Volume 16 | Issue 5 | Year 2013

Established in 1974, and based in Goshen, Ind., Supreme Corporation is the front-running US manufacturer of specialized truck bodies, shuttle buses and specialty/armored vehicles designed and manufactured for a wide range of markets.
The company’s vertically integrated nature – which provides it with strict control over cost, quality, and material availability – enables customers to experience superior transportation solutions.

Supreme’s five manufacturing facilities – positioned in strategic geographic locations – complement one another. Further, the company boasts service and distribution centers that have helped garner it the reputation as one of the most diversified (and successful) vehicle manufacturers in its industry – as underscored by the $286-million revenue total recorded in 2012.

Contributing to the success is the fact that Supreme vehicles are mounted on chassis developed by major OEMs. This has placed it in good standing with Ford, General Motors, and Isuzu, among others. Customers and fleet operators that benefit from this arrangement include, among others, Penske, Budget, Ryder, Rent-A-Center, as well as numerous truck dealers, leasing and management enterprises, numerous municipalities, and even the Federal Government– an impressive customer portfolio.

A Key Market Component
A core portion of Supreme’s business is its wide variety of truck bodies, readily adaptable to a range of industries (think of applications such as delivery, landscaping, construction, moving, plumbing, rental, and food service). In this business area, Supreme offers:

  • Dry freight van bodies – these are also called box or straight truck, and they’re deployed by companies that haul large items;
  • Cargo delivery van bodies – these are mounted to a cutaway chassis built by Ford or General Motors. The back wall of the chassis cab is “cut away,” allowing the front wall of the cargo van body to become the back wall of the cab. Supreme’s Spartan Cargo Van and the larger Iner-City Cutaway Van are popular choices for customers involved in cargo delivery (e.g., parcel, general, home, and appliance);
  • Spartan service van bodies – these allow users to work standing up inside the service body. Mounted to a conventional cab, cab over, or a Ford or General Motors cutaway chassis, they service general contractors, HVAC, plumbers, decorators, painters, carpenters, cleaners, and remodeling professionals;
  • Refrigerated van bodies – these are also called refrigerated trucks, refrigerated vans, or insulated vans. However you choose to describe them, the vehicles keep perishable cargo at a consistent temperature (ideal for items such as seafood, dairy products, ice, and meat). Members of the food service industry find such vehicles invaluable;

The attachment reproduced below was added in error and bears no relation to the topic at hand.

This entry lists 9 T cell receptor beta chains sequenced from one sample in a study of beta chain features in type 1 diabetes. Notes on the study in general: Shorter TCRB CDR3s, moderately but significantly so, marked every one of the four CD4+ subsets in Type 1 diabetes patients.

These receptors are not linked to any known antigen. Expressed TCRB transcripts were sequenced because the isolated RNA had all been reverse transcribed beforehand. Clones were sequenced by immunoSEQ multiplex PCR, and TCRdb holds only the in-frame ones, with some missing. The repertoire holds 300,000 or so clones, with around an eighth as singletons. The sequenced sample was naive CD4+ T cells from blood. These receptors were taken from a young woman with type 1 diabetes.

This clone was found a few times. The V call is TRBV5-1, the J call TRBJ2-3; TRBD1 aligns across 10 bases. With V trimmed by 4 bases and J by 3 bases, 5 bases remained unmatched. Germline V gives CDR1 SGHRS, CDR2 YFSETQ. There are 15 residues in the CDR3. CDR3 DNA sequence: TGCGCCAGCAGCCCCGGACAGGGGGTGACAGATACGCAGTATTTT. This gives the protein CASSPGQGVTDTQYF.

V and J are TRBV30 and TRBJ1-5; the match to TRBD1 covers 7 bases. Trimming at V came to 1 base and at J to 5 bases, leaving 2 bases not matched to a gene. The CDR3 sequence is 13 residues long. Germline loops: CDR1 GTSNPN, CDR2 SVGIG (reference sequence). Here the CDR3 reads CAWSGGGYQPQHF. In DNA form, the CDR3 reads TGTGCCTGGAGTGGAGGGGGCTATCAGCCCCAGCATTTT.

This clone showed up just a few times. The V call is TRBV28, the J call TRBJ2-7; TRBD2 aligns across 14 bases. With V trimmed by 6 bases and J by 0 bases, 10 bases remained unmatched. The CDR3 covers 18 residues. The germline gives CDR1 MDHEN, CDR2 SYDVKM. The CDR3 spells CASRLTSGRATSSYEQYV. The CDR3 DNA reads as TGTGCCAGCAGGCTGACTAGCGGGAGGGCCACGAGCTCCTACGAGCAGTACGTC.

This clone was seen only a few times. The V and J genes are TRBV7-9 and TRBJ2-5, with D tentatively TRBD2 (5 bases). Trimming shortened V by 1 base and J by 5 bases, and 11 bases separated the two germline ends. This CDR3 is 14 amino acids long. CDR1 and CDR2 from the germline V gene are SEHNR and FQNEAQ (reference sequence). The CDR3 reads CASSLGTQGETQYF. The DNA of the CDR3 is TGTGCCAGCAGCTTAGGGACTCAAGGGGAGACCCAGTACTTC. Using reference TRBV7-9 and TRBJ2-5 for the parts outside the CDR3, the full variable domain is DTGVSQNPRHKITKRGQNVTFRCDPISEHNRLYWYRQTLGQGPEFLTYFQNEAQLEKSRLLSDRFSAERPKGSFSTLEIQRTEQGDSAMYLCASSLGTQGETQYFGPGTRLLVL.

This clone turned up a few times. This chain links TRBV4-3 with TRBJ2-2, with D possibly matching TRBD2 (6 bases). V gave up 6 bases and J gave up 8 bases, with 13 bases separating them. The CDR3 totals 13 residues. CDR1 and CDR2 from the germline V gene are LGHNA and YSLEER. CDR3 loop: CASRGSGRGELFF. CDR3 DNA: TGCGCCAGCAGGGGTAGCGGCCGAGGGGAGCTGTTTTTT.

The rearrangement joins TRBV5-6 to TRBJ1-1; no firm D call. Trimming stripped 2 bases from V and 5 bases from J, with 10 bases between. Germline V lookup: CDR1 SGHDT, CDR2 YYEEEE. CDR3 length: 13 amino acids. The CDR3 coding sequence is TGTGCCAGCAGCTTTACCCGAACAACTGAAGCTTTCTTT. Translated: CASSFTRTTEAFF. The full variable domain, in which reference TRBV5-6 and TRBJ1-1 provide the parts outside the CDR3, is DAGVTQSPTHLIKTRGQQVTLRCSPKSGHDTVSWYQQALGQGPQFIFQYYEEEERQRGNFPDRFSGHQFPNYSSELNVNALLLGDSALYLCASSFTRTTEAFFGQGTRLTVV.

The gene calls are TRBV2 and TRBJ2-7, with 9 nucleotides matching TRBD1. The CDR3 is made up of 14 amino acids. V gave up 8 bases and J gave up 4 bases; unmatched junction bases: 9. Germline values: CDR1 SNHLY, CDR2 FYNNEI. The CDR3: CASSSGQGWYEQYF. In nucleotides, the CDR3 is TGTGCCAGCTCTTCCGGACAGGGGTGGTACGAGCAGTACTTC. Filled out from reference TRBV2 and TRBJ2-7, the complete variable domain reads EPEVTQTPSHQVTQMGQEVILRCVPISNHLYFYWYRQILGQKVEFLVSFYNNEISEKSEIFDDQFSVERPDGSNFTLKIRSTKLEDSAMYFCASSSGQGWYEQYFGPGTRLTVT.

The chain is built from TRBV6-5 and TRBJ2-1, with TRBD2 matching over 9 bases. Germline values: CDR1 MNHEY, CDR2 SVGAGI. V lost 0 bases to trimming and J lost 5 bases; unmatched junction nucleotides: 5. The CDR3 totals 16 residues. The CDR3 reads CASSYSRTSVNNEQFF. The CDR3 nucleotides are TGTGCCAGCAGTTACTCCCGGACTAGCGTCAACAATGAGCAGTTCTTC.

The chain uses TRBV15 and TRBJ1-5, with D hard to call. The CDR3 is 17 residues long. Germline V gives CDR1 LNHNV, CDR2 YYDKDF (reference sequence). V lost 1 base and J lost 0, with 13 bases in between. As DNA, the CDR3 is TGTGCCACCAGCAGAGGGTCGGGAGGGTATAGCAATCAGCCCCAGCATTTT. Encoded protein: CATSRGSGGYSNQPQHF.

• Stake truck bodies – with these, the user can remove the stake sides, allowing the stake body the flexibility of being both a platform truck and stake truck. Clients involved in lawn care, landscaping, golf course maintenance, parks and recreation, nurseries, and agriculture deploy the all-in-one equipment. So do municipalities and county governments;
  • Landscape truck bodies – this product area includes two Supreme truck body upfits: the VanScaper landscape vans, and stake trucks. Both find invaluable deployment in the green industry (i.e., lawn care, landscape, golf courses, parks and recreation, and nurseries). Again, municipalities and county governments deploy the vehicles.

Specialty Vehicles
But the area of specialty vehicles is where Supreme truly demonstrates its mettle. The division – Supreme Specialty Vehicles – designs a variety of vehicles that serve a range of critical purposes: homeland security, law enforcement, emergency situations – as well as cash-in-transit. Deployment includes SWA rapid deployment, prisoner transport, armored tactical vehicles, spotless crime scene environment (no compromise of evidence), assault vehicles (where necessary), search-and-rescue, and tactical armored and bomb vehicles.

“When you look at the organization’s overall picture, it all comes down to the same concept – specialty but much more specialized,” says Mark Circo, director of sales, Supreme Specialty Vehicles (located in Cleburne, Texas).

This particular specialty began in 1996 with cash-in-transit vehicles. “We were really good at it, and that led to creation – in about 2004 – of a division with its own facility, that expanded its focus and capabilities,” says Circo.

We’re talking about a 66,000-square foot production site positioned upon 31 acres of land – an area positioned for growth. “In that facility, Supreme now provides both armored and non-armored vehicles,” says Circo.

On the armored side, you have executive protection (in an SUV-styled vehicle). “We also provide armored pickup trucks, SWAT transport vehicles, armored vans, bomb squad vehicles, and crime-scene unit vehicles, as well as the cash-in-transit vehicles,” adds Circo.

To give an idea of what the company has accomplished, consider these bomb squad vehicle features: cost-saving, pre-engineered floor plans; customization for client-specific needs; robotic controls, and slide ramps for effortless deployment of robotic equipment.